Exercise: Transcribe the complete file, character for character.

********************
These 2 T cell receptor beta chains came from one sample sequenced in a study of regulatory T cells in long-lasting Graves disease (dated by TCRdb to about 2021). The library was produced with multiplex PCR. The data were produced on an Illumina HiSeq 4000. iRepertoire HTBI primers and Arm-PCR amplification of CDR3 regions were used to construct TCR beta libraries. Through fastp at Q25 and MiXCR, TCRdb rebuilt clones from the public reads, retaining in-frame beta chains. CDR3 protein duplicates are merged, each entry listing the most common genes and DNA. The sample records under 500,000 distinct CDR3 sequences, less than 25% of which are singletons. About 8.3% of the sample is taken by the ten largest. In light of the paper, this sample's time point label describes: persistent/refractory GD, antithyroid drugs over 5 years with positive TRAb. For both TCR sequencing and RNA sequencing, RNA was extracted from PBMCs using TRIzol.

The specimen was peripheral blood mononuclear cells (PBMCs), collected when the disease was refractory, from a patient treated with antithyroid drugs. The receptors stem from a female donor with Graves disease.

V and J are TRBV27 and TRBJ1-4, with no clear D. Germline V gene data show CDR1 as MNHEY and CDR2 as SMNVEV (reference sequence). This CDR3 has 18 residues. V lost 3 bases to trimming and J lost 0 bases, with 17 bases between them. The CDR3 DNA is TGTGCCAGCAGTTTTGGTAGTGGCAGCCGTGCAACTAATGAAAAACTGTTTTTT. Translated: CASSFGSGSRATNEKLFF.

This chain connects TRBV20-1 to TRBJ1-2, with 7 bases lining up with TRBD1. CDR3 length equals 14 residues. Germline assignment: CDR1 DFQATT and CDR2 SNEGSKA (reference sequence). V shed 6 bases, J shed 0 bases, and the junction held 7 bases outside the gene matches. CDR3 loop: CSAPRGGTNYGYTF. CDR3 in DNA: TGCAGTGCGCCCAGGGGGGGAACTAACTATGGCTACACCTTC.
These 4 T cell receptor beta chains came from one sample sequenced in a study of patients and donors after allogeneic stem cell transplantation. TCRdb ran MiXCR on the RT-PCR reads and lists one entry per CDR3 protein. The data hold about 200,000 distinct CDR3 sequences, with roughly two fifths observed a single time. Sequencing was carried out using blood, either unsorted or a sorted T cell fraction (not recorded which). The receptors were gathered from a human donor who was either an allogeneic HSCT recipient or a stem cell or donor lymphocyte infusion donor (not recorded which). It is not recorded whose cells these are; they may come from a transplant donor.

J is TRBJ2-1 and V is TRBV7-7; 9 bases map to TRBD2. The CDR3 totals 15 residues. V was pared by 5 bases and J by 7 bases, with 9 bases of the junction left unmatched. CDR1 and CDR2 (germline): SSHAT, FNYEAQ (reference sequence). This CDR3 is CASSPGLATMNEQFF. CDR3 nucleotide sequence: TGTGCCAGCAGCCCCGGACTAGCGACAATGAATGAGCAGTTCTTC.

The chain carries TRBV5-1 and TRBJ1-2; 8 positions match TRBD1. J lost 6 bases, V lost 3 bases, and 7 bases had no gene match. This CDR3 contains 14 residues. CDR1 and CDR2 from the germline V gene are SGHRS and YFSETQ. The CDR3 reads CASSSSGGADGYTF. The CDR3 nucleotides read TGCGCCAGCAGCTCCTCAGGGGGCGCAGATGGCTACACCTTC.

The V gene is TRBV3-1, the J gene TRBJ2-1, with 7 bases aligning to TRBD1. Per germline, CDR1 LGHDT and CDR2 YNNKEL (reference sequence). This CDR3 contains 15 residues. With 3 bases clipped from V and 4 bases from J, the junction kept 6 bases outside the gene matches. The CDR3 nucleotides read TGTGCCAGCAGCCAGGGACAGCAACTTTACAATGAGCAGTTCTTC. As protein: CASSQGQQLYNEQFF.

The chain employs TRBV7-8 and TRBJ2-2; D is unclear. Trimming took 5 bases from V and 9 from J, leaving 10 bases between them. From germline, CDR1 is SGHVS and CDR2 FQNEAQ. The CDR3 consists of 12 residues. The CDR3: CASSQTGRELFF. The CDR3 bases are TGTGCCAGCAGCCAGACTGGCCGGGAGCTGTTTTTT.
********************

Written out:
These 2 T cell receptor beta chains came from one sample sequenced in a study of regulatory T cells in long-lasting Graves disease (dated by TCRdb to about 2021). The library was produced with multiplex PCR. The data were produced on an Illumina HiSeq 4000. iRepertoire HTBI primers and Arm-PCR amplification of CDR3 regions were used to construct TCR beta libraries. Through fastp at Q25 and MiXCR, TCRdb rebuilt clones from the public reads, retaining in-frame beta chains. CDR3 protein duplicates are merged, each entry listing the most common genes and DNA. The sample records under 500,000 distinct CDR3 sequences, less than 25% of which are singletons. About 8.3% of the sample is taken by the ten largest. In light of the paper, this sample's time point label describes: persistent/refractory GD, antithyroid drugs over 5 years with positive TRAb. For both TCR sequencing and RNA sequencing, RNA was extracted from PBMCs using TRIzol.

The specimen was peripheral blood mononuclear cells (PBMCs), collected when the disease was refractory, from a patient treated with antithyroid drugs. The receptors stem from a female donor with Graves disease.

V and J are TRBV27 and TRBJ1-4, with no clear D. Germline V gene data show CDR1 as MNHEY and CDR2 as SMNVEV (reference sequence). This CDR3 has 18 residues. V lost 3 bases to trimming and J lost 0 bases, with 17 bases between them. The CDR3 DNA is TGTGCCAGCAGTTTTGGTAGTGGCAGCCGTGCAACTAATGAAAAACTGTTTTTT. Translated: CASSFGSGSRATNEKLFF.

This chain connects TRBV20-1 to TRBJ1-2, with 7 bases lining up with TRBD1. CDR3 length equals 14 residues. Germline assignment: CDR1 DFQATT and CDR2 SNEGSKA (reference sequence). V shed 6 bases, J shed 0 bases, and the junction held 7 bases outside the gene matches. CDR3 loop: CSAPRGGTNYGYTF. CDR3 in DNA: TGCAGTGCGCCCAGGGGGGGAACTAACTATGGCTACACCTTC.
These 4 T cell receptor beta chains came from one sample sequenced in a study of patients and donors after allogeneic stem cell transplantation. TCRdb ran MiXCR on the RT-PCR reads and lists one entry per CDR3 protein. The data hold about 200,000 distinct CDR3 sequences, with roughly two fifths observed a single time. Sequencing was carried out using blood, either unsorted or a sorted T cell fraction (not recorded which). The receptors were gathered from a human donor who was either an allogeneic HSCT recipient or a stem cell or donor lymphocyte infusion donor (not recorded which). It is not recorded whose cells these are; they may come from a transplant donor.

J is TRBJ2-1 and V is TRBV7-7; 9 bases map to TRBD2. The CDR3 totals 15 residues. V was pared by 5 bases and J by 7 bases, with 9 bases of the junction left unmatched. CDR1 and CDR2 (germline): SSHAT, FNYEAQ (reference sequence). This CDR3 is CASSPGLATMNEQFF. CDR3 nucleotide sequence: TGTGCCAGCAGCCCCGGACTAGCGACAATGAATGAGCAGTTCTTC.

The chain carries TRBV5-1 and TRBJ1-2; 8 positions match TRBD1. J lost 6 bases, V lost 3 bases, and 7 bases had no gene match. This CDR3 contains 14 residues. CDR1 and CDR2 from the germline V gene are SGHRS and YFSETQ. The CDR3 reads CASSSSGGADGYTF. The CDR3 nucleotides read TGCGCCAGCAGCTCCTCAGGGGGCGCAGATGGCTACACCTTC.

The V gene is TRBV3-1, the J gene TRBJ2-1, with 7 bases aligning to TRBD1. Per germline, CDR1 LGHDT and CDR2 YNNKEL (reference sequence). This CDR3 contains 15 residues. With 3 bases clipped from V and 4 bases from J, the junction kept 6 bases outside the gene matches. The CDR3 nucleotides read TGTGCCAGCAGCCAGGGACAGCAACTTTACAATGAGCAGTTCTTC. As protein: CASSQGQQLYNEQFF.

The chain employs TRBV7-8 and TRBJ2-2; D is unclear. Trimming took 5 bases from V and 9 from J, leaving 10 bases between them. From germline, CDR1 is SGHVS and CDR2 FQNEAQ. The CDR3 consists of 12 residues. The CDR3: CASSQTGRELFF. The CDR3 bases are TGTGCCAGCAGCCAGACTGGCCGGGAGCTGTTTTTT.